Soulful indie-songwriting from two New York musicians with international roots.
The year was 1978. Charlie Chaplin’s coffin had been stolen from a Swiss cemetery. Shortly after, Karl Wallenda of the Flying Wallendas died after falling off a tight-rope between two hotels in San Juan, Puerto Rico. Good a time as any to join the human comedy, Gabriel thought. So he packed his collective unconscious baggage and headed for the “Island of Wonder.”
Upon arrival, Gabriel realized that earning his chops among the ranks of the local catholic schoolboy choir, playing Extreme and Gun’s R Roses covers at local dive bars, and moonlighting as a Caribbean punk rocker merited an exciting next adventure. So, naturally, he packed his teenage angst and burgeoning neurosis, as well as a healthy love of the unknown, and headed for the Old World.
Belgium was a welcoming place. A fleeting five years earned Gabriel a Fine Arts Diploma and a unique place in the local music scene. Finding himself far from home, songs played by his father and grandfather began to visit him in dreams. In a cold attic and with a more than worthy sidekick (Jo Bogaert of Technotronic), he concocted a blend of Puerto Rican rhythms and Belgium surrealism that churned through computers and samplers and became two consecutive albums: Ghostboy and Angelhead.
The European festival scene is an enticing and powerful force. Crowds cheering, brass blowing, people knowing the words to your songs. And let’s not forget the good food. Feels like one could stay there forever, but Gabriel started to feel the pull of a smaller, organic and more intimate set up. Flanked by Kobe Proesmans and Jeff Neve, he hit the theater circuit with a new sound and a new album. The Dangerous Return is a stripped-down collection of songs featuring piano, percussion and guitar interwoven with whimsical tales of growing older and of the end of the world as we know it.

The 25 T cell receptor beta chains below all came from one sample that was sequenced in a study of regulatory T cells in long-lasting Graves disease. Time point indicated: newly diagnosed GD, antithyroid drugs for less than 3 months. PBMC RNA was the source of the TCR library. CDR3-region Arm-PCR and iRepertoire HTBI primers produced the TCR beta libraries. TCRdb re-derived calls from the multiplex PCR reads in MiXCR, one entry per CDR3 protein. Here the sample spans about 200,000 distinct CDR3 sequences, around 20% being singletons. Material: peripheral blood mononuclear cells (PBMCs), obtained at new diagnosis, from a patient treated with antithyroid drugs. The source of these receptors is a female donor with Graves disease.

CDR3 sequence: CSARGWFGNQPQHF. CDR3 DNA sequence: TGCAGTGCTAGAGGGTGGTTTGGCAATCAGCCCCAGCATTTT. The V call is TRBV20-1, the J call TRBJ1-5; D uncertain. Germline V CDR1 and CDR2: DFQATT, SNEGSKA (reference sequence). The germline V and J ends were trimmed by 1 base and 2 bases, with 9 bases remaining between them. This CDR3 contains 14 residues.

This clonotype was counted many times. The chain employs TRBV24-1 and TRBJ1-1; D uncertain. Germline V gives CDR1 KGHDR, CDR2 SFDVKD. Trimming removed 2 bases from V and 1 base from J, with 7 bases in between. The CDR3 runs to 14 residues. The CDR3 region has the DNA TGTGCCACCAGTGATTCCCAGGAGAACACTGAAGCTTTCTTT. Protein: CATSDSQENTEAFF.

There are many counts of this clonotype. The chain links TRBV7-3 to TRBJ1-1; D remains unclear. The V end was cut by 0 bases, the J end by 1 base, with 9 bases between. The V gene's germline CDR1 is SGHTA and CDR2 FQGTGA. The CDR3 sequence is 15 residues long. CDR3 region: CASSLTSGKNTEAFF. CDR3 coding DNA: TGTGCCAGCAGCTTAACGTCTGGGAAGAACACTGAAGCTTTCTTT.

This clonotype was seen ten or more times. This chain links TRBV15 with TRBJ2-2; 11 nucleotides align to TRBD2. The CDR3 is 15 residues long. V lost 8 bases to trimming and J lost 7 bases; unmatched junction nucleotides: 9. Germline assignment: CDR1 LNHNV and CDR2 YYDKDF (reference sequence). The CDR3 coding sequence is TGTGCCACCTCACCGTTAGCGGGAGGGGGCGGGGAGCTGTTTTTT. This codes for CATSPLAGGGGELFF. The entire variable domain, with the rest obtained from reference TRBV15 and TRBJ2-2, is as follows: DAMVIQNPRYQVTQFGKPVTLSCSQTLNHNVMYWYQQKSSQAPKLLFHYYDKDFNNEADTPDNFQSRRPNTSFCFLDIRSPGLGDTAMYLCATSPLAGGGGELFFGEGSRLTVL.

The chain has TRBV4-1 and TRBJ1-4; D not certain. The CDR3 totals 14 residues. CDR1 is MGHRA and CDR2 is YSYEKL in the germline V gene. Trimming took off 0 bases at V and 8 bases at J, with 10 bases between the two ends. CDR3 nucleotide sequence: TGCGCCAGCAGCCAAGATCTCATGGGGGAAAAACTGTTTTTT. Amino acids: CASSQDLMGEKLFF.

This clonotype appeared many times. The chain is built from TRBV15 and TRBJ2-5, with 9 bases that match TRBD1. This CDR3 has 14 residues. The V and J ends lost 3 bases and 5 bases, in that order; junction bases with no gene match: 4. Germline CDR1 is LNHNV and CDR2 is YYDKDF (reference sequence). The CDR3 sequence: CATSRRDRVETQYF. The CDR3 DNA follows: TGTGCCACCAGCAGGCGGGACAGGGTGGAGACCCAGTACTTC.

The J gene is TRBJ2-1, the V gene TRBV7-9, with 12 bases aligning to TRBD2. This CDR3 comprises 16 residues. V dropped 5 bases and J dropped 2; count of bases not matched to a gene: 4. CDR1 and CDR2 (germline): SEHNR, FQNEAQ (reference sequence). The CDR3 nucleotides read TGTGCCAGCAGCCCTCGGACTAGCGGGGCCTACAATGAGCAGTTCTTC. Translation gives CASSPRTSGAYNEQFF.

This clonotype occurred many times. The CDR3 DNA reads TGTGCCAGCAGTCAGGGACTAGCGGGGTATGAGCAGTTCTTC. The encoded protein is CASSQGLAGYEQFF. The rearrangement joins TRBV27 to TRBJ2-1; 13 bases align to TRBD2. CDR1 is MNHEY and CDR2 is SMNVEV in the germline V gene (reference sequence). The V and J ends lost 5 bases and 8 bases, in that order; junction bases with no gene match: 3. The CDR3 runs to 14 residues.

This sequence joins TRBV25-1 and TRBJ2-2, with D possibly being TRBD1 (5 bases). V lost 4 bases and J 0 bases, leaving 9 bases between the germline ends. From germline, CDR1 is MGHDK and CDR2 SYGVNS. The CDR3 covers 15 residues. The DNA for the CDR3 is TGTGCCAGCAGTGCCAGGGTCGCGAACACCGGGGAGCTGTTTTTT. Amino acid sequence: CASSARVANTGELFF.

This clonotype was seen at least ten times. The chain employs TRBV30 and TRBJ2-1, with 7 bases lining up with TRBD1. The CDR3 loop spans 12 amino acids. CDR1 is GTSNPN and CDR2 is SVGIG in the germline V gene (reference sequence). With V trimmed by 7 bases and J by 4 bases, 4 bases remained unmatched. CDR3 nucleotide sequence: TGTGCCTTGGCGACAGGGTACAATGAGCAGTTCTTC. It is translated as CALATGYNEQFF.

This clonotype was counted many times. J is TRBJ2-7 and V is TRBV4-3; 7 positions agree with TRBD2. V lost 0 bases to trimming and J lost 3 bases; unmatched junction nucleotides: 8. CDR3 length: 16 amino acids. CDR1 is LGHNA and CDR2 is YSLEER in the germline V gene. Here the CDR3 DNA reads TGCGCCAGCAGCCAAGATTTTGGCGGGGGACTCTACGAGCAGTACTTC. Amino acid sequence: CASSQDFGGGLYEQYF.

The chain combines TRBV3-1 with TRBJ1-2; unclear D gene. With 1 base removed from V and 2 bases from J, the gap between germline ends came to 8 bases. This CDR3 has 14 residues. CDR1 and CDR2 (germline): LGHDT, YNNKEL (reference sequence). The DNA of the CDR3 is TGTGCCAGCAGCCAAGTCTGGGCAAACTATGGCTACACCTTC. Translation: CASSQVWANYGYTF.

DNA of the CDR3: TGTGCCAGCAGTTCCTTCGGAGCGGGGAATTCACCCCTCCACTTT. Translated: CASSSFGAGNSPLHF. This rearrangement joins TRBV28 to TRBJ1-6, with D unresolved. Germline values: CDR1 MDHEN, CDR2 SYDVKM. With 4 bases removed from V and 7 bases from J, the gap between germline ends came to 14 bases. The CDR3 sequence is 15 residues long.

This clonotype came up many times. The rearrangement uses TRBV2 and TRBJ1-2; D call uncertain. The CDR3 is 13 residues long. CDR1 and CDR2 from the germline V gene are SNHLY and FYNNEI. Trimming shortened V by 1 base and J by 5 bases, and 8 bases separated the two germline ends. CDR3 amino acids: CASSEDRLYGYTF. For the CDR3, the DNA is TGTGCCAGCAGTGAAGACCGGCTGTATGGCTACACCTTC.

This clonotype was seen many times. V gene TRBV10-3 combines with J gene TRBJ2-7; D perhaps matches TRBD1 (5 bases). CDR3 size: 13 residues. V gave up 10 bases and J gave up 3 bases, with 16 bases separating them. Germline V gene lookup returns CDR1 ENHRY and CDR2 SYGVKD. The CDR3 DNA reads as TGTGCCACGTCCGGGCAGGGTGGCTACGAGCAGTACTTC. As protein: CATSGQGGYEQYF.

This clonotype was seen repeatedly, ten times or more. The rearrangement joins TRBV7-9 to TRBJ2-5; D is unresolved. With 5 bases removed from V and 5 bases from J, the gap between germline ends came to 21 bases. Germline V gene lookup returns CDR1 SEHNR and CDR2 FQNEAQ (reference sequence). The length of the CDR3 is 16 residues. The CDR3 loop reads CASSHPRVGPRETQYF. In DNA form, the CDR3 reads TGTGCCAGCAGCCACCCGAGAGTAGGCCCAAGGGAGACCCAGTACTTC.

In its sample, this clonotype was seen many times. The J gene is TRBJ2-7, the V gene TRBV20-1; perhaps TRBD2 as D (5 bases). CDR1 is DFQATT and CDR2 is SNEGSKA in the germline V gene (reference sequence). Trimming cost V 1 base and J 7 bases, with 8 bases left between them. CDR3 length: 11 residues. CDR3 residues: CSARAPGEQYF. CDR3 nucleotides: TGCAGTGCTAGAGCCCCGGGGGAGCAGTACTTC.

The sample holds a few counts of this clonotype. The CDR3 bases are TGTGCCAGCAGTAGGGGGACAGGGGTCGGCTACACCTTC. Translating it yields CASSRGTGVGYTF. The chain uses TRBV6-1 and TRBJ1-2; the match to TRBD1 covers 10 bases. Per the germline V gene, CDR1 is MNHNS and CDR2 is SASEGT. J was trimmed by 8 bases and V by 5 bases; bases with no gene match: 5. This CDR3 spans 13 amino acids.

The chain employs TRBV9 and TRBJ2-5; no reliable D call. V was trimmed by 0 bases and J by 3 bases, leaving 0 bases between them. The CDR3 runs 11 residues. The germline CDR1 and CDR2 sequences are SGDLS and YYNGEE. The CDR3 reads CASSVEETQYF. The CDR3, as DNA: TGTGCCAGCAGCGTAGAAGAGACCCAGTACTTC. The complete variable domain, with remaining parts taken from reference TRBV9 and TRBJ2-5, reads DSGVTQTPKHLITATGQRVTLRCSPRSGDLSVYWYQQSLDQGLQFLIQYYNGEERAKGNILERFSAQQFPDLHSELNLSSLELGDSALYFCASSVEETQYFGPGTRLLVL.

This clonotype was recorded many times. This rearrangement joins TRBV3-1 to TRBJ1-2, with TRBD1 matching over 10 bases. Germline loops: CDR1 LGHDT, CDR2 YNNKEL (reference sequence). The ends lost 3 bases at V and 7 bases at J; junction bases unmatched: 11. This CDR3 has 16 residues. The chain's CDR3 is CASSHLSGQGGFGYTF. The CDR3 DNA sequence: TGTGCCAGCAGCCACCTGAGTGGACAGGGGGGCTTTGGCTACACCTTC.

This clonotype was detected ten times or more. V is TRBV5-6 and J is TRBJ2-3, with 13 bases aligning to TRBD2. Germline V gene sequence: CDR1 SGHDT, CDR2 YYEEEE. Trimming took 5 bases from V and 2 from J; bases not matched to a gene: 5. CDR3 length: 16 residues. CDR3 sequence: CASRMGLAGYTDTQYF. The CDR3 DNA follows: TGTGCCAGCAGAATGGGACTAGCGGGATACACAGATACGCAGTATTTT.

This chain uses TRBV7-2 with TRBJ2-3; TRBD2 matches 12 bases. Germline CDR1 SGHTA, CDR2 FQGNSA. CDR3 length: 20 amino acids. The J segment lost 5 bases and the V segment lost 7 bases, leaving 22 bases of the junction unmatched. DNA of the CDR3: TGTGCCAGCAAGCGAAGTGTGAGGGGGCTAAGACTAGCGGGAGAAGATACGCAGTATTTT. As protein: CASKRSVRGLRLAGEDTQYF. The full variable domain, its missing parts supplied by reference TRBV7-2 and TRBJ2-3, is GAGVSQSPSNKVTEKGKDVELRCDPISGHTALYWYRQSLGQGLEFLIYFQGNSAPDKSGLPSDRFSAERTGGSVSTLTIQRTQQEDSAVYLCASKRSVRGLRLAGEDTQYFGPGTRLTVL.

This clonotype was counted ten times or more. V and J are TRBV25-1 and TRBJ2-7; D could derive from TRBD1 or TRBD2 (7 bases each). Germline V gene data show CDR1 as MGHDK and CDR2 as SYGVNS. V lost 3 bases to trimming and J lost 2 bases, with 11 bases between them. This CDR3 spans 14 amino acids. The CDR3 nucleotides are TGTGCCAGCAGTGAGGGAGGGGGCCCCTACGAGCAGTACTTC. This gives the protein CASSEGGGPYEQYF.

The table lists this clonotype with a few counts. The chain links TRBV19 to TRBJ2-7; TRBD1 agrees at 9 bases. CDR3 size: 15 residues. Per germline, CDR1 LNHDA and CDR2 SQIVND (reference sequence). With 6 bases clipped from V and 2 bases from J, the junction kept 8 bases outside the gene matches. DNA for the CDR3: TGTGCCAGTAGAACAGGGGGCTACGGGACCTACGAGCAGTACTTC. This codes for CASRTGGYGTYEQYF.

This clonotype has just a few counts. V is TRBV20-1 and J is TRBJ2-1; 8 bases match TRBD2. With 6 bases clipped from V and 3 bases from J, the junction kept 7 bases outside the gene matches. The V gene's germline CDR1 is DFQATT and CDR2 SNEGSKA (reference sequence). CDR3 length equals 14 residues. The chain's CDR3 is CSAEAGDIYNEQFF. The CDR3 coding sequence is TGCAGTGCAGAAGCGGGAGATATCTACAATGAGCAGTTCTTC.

And so it was that the need to fly proved irresistible… once again. It was only after his arrival in Brooklyn, New York, that he realized with a strange grin on his face that he had forgotten to pack.
When Aly Tadros was offered her first paid gig, she had three original songs under her belt. The set time called for two hours. She took it anyway.
With a voice as angelic as it is weather beaten, and music NPR Austin calls “delightfully wistful indie folk with tender and earnest roots,” Aly Tadros has spent the last decade traveling across Egypt, Turkey, Mexico and Europe. Playing classical and acoustic guitar, ukulele and vihuela, her travels have informed the breadth of her songwriting, noted best for its intimacy, honesty and lyricism.
Since starting music at the ripe old age of 20, Tadros has played over 600 stages across North America and Europe. This year has been her most exciting yet – with invitations to showcase with The Sweetness at The Folk Alliance International Conference, CMJ and endorsements from Guild and Fender Guitars.
Tickets: $10 advance / $12 day of show.